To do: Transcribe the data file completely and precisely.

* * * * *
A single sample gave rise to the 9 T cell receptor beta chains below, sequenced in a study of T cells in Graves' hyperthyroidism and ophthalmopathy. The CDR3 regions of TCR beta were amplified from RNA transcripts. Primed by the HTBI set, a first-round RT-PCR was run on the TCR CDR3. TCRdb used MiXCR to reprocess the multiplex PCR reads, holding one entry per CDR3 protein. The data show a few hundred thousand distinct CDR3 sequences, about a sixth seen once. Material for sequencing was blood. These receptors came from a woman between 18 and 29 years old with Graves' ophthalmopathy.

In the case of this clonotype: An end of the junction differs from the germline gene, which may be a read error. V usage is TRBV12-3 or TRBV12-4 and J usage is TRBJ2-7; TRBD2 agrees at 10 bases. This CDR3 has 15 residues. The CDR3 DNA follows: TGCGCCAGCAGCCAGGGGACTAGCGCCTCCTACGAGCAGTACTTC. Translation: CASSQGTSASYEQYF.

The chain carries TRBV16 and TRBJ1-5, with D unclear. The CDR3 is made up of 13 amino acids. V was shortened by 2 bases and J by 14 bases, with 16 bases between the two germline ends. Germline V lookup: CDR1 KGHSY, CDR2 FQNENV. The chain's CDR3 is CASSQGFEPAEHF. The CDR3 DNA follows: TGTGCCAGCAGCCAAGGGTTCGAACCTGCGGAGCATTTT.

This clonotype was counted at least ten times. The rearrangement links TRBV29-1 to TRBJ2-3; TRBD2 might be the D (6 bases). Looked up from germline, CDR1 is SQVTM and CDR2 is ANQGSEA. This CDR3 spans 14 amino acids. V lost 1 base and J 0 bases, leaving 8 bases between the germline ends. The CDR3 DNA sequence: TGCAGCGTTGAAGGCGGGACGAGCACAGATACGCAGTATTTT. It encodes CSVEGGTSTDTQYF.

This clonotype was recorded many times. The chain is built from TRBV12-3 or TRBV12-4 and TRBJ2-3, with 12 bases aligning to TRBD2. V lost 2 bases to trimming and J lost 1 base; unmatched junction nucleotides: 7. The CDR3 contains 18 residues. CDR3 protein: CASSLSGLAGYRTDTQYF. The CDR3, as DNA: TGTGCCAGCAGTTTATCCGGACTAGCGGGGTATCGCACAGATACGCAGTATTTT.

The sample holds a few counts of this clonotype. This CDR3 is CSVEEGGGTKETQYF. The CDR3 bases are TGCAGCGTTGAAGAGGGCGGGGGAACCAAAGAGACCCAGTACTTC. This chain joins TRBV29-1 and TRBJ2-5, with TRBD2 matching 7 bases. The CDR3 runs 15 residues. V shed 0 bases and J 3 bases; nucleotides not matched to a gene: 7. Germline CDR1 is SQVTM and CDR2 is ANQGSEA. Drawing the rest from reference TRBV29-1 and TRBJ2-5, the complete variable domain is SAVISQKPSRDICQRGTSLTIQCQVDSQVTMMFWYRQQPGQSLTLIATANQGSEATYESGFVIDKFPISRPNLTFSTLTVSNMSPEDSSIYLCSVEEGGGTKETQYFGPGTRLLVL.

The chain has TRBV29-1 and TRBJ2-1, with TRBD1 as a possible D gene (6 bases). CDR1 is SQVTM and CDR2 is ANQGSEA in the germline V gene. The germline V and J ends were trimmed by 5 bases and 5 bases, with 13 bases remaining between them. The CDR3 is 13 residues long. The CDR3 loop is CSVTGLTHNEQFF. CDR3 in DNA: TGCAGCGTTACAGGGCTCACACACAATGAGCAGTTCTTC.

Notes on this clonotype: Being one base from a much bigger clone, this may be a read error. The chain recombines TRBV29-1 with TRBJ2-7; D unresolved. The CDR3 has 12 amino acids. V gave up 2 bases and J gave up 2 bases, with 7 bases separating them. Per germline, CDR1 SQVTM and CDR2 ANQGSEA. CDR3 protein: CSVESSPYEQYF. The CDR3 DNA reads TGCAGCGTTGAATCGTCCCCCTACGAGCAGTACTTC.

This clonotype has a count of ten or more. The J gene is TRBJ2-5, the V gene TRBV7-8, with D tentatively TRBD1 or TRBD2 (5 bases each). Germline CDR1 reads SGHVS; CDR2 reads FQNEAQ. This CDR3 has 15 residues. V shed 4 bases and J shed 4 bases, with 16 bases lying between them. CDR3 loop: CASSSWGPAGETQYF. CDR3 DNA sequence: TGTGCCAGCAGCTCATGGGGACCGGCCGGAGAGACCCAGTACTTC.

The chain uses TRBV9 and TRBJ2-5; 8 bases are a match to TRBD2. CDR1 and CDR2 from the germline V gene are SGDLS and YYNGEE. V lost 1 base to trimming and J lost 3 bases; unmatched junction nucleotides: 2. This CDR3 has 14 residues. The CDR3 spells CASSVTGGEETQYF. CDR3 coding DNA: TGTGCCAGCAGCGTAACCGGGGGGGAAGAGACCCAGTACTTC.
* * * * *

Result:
A single sample gave rise to the 9 T cell receptor beta chains below, sequenced in a study of T cells in Graves' hyperthyroidism and ophthalmopathy. The CDR3 regions of TCR beta were amplified from RNA transcripts. Primed by the HTBI set, a first-round RT-PCR was run on the TCR CDR3. TCRdb used MiXCR to reprocess the multiplex PCR reads, holding one entry per CDR3 protein. The data show a few hundred thousand distinct CDR3 sequences, about a sixth seen once. Material for sequencing was blood. These receptors came from a woman between 18 and 29 years old with Graves' ophthalmopathy.

In the case of this clonotype: An end of the junction differs from the germline gene, which may be a read error. V usage is TRBV12-3 or TRBV12-4 and J usage is TRBJ2-7; TRBD2 agrees at 10 bases. This CDR3 has 15 residues. The CDR3 DNA follows: TGCGCCAGCAGCCAGGGGACTAGCGCCTCCTACGAGCAGTACTTC. Translation: CASSQGTSASYEQYF.

The chain carries TRBV16 and TRBJ1-5, with D unclear. The CDR3 is made up of 13 amino acids. V was shortened by 2 bases and J by 14 bases, with 16 bases between the two germline ends. Germline V lookup: CDR1 KGHSY, CDR2 FQNENV. The chain's CDR3 is CASSQGFEPAEHF. The CDR3 DNA follows: TGTGCCAGCAGCCAAGGGTTCGAACCTGCGGAGCATTTT.

This clonotype was counted at least ten times. The rearrangement links TRBV29-1 to TRBJ2-3; TRBD2 might be the D (6 bases). Looked up from germline, CDR1 is SQVTM and CDR2 is ANQGSEA. This CDR3 spans 14 amino acids. V lost 1 base and J 0 bases, leaving 8 bases between the germline ends. The CDR3 DNA sequence: TGCAGCGTTGAAGGCGGGACGAGCACAGATACGCAGTATTTT. It encodes CSVEGGTSTDTQYF.

This clonotype was recorded many times. The chain is built from TRBV12-3 or TRBV12-4 and TRBJ2-3, with 12 bases aligning to TRBD2. V lost 2 bases to trimming and J lost 1 base; unmatched junction nucleotides: 7. The CDR3 contains 18 residues. CDR3 protein: CASSLSGLAGYRTDTQYF. The CDR3, as DNA: TGTGCCAGCAGTTTATCCGGACTAGCGGGGTATCGCACAGATACGCAGTATTTT.

The sample holds a few counts of this clonotype. This CDR3 is CSVEEGGGTKETQYF. The CDR3 bases are TGCAGCGTTGAAGAGGGCGGGGGAACCAAAGAGACCCAGTACTTC. This chain joins TRBV29-1 and TRBJ2-5, with TRBD2 matching 7 bases. The CDR3 runs 15 residues. V shed 0 bases and J 3 bases; nucleotides not matched to a gene: 7. Germline CDR1 is SQVTM and CDR2 is ANQGSEA. Drawing the rest from reference TRBV29-1 and TRBJ2-5, the complete variable domain is SAVISQKPSRDICQRGTSLTIQCQVDSQVTMMFWYRQQPGQSLTLIATANQGSEATYESGFVIDKFPISRPNLTFSTLTVSNMSPEDSSIYLCSVEEGGGTKETQYFGPGTRLLVL.

The chain has TRBV29-1 and TRBJ2-1, with TRBD1 as a possible D gene (6 bases). CDR1 is SQVTM and CDR2 is ANQGSEA in the germline V gene. The germline V and J ends were trimmed by 5 bases and 5 bases, with 13 bases remaining between them. The CDR3 is 13 residues long. The CDR3 loop is CSVTGLTHNEQFF. CDR3 in DNA: TGCAGCGTTACAGGGCTCACACACAATGAGCAGTTCTTC.

Notes on this clonotype: Being one base from a much bigger clone, this may be a read error. The chain recombines TRBV29-1 with TRBJ2-7; D unresolved. The CDR3 has 12 amino acids. V gave up 2 bases and J gave up 2 bases, with 7 bases separating them. Per germline, CDR1 SQVTM and CDR2 ANQGSEA. CDR3 protein: CSVESSPYEQYF. The CDR3 DNA reads TGCAGCGTTGAATCGTCCCCCTACGAGCAGTACTTC.

This clonotype has a count of ten or more. The J gene is TRBJ2-5, the V gene TRBV7-8, with D tentatively TRBD1 or TRBD2 (5 bases each). Germline CDR1 reads SGHVS; CDR2 reads FQNEAQ. This CDR3 has 15 residues. V shed 4 bases and J shed 4 bases, with 16 bases lying between them. CDR3 loop: CASSSWGPAGETQYF. CDR3 DNA sequence: TGTGCCAGCAGCTCATGGGGACCGGCCGGAGAGACCCAGTACTTC.

The chain uses TRBV9 and TRBJ2-5; 8 bases are a match to TRBD2. CDR1 and CDR2 from the germline V gene are SGDLS and YYNGEE. V lost 1 base to trimming and J lost 3 bases; unmatched junction nucleotides: 2. This CDR3 has 14 residues. The CDR3 spells CASSVTGGEETQYF. CDR3 coding DNA: TGTGCCAGCAGCGTAACCGGGGGGGAAGAGACCCAGTACTTC.